Brechin’s Rotarians took a trip round the Royal Observer Corps Museum in Arbroath last week when they got a chance to explore an old bunker.
The site consists of a preserved underground Royal Observer Corps (ROC) monitoring Post with the museum providing a source of further information relating to the ROC.
It continues to attract visitors for guided tours by former ROC personnel.
At the end of the Cold War in 1991 the Organisation was stood down.
On Thursday, July 18, 20 members of Brechin Rotary Club visited the museum when they got a tour round the site - one of only two refurbished ROC Posts that are open for access in Scotland.
The tour included a short talk on the ROC’s two roles from 1925 to 1991, a guided tour underground, featuring the Cold War operational procedures as well demonstrations of the above-ground equipment.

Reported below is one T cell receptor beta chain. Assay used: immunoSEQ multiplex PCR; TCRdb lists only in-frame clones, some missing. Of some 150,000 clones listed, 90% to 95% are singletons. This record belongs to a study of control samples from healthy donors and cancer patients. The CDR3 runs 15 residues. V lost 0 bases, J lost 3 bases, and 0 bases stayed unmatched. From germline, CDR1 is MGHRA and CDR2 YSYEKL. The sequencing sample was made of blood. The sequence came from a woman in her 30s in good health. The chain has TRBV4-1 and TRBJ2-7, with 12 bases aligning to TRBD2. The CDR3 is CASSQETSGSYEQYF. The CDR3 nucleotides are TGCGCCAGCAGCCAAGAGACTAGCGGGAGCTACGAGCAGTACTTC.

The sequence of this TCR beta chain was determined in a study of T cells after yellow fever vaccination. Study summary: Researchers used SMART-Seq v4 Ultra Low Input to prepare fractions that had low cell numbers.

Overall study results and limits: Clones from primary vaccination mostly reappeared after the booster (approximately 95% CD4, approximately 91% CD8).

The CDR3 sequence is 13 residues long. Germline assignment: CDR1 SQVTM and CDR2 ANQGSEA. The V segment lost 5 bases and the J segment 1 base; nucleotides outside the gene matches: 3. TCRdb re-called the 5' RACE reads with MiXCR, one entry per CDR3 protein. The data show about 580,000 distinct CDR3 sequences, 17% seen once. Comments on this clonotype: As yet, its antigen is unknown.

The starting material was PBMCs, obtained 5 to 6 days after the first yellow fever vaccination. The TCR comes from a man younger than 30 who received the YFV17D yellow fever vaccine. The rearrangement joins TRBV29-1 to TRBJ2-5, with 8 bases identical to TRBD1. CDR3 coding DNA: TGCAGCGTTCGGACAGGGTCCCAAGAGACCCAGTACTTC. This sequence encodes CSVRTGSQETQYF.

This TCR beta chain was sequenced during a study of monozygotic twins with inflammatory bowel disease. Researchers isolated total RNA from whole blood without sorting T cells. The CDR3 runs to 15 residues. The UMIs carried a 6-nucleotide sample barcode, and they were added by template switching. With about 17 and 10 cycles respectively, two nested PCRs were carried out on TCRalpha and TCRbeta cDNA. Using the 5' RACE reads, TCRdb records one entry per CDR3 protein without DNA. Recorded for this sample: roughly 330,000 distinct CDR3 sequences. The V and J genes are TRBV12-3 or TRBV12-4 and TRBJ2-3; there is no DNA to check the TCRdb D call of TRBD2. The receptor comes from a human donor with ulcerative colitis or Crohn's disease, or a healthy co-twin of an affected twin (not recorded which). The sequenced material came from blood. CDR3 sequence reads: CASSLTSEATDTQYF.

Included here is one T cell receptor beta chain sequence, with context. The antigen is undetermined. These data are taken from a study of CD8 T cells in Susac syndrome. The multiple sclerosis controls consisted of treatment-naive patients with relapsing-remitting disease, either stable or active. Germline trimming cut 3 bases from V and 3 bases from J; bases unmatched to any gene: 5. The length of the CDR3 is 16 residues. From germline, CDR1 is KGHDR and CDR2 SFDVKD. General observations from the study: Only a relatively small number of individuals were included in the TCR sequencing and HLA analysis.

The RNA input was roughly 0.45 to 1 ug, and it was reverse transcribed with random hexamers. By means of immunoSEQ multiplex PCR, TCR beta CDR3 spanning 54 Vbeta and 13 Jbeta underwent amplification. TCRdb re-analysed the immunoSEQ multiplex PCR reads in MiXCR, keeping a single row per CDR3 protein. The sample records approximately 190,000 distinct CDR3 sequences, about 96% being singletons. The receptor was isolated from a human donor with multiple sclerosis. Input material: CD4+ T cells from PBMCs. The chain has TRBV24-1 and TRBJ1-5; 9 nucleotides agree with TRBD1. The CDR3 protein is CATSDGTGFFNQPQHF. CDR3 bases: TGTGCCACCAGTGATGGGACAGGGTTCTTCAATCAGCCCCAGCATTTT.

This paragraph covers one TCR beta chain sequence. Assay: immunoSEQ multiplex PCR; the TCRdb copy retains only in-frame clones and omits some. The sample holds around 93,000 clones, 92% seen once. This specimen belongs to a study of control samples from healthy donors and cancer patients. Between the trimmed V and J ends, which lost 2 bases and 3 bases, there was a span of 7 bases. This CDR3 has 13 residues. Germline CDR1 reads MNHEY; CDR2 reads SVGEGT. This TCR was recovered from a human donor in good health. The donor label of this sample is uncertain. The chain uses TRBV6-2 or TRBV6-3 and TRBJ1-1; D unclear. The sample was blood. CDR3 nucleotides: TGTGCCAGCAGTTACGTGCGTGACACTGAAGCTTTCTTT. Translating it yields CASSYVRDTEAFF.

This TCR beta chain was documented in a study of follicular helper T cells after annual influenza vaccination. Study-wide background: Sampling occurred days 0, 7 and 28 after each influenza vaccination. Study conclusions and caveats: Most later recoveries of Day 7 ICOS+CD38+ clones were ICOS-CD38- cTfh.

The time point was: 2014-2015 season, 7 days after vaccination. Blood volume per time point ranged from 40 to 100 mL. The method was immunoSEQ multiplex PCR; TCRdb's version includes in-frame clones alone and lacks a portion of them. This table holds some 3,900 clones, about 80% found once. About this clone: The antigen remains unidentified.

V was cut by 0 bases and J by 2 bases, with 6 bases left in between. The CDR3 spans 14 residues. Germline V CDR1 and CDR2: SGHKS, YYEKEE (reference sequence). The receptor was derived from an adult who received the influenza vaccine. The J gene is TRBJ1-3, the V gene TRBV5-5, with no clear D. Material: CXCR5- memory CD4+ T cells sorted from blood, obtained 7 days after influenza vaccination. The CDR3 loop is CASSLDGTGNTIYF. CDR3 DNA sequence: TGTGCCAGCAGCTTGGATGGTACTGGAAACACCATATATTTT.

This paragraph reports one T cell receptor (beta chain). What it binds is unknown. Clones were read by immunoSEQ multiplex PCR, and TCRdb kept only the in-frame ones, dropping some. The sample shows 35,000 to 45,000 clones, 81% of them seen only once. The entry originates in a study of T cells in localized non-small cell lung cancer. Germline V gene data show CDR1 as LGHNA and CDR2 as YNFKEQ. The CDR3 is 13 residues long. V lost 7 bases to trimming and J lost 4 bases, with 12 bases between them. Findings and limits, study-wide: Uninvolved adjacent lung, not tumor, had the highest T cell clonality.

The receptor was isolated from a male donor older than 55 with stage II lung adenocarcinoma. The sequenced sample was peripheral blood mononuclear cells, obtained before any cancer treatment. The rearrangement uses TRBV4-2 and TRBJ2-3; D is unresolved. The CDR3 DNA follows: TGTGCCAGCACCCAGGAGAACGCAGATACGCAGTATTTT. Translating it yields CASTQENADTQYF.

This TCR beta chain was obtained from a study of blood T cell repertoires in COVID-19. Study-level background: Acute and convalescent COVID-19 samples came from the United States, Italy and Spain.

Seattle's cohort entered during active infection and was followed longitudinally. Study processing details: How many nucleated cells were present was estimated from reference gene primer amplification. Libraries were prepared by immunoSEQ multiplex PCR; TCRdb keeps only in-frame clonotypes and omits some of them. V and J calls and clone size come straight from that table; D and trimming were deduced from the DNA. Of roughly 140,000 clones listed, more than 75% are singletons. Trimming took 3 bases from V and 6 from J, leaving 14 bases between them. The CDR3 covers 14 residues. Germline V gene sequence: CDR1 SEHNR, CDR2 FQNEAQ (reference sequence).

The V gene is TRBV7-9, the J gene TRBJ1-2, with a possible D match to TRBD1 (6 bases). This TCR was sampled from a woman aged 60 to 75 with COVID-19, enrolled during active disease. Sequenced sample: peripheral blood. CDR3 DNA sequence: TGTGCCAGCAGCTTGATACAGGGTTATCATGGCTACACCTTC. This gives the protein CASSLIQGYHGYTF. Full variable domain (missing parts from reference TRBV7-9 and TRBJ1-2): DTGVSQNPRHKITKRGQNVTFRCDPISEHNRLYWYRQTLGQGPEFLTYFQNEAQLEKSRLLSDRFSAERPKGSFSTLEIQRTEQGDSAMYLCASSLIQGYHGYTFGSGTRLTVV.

Additionally there is a collection of material from the ROC’s original role of aircraft identification and reporting from 1925 to 1945 and the remains of the reporting post.
An original 1941 Post Instrument, incorporating the Micklethwait height corrector, has been acquired by the museum.
This was used for the tracking and identifying aircraft during WWII, to establish its bearing, estimated height and position.
The Observer at a post would line up the aircraft through the sight bar and a pointer would move to show the position of the plane on a map table.
It was used at the ROC site, on a turret on the water tower, during the war years and until 1956 before it was moved to Elliot where the bomb reinforced bunker was built in 1958.
This move meant the role of personnel changed from aircraft tracking and identification to that of training to monitor nuclear explosions and subsequent radioactive fallout in preparation of any nuclear attack taking place on the UK.
Museum visits must be pre-booked by contacting Cheryl at firstname.lastname@example.org or 07791395976.